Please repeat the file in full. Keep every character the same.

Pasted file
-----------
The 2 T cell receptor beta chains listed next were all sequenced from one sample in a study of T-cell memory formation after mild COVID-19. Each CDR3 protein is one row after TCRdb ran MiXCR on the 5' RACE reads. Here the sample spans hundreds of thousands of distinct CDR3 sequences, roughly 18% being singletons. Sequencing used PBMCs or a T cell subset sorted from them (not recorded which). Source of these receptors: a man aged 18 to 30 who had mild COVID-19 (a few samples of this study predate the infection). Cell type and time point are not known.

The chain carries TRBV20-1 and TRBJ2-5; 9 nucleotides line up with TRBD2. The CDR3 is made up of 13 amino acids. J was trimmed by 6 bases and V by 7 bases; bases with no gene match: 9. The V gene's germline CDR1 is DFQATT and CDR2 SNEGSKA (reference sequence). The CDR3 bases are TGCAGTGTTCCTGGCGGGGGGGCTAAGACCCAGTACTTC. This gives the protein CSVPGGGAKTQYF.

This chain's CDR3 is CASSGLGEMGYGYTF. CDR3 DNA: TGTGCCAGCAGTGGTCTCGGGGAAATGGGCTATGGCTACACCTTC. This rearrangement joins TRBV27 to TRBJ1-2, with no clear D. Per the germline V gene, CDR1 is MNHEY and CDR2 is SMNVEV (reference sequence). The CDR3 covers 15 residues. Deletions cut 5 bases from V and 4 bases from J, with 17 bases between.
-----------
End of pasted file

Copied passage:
The 2 T cell receptor beta chains listed next were all sequenced from one sample in a study of T-cell memory formation after mild COVID-19. Each CDR3 protein is one row after TCRdb ran MiXCR on the 5' RACE reads. Here the sample spans hundreds of thousands of distinct CDR3 sequences, roughly 18% being singletons. Sequencing used PBMCs or a T cell subset sorted from them (not recorded which). Source of these receptors: a man aged 18 to 30 who had mild COVID-19 (a few samples of this study predate the infection). Cell type and time point are not known.

The chain carries TRBV20-1 and TRBJ2-5; 9 nucleotides line up with TRBD2. The CDR3 is made up of 13 amino acids. J was trimmed by 6 bases and V by 7 bases; bases with no gene match: 9. The V gene's germline CDR1 is DFQATT and CDR2 SNEGSKA (reference sequence). The CDR3 bases are TGCAGTGTTCCTGGCGGGGGGGCTAAGACCCAGTACTTC. This gives the protein CSVPGGGAKTQYF.

This chain's CDR3 is CASSGLGEMGYGYTF. CDR3 DNA: TGTGCCAGCAGTGGTCTCGGGGAAATGGGCTATGGCTACACCTTC. This rearrangement joins TRBV27 to TRBJ1-2, with no clear D. Per the germline V gene, CDR1 is MNHEY and CDR2 is SMNVEV (reference sequence). The CDR3 covers 15 residues. Deletions cut 5 bases from V and 4 bases from J, with 17 bases between.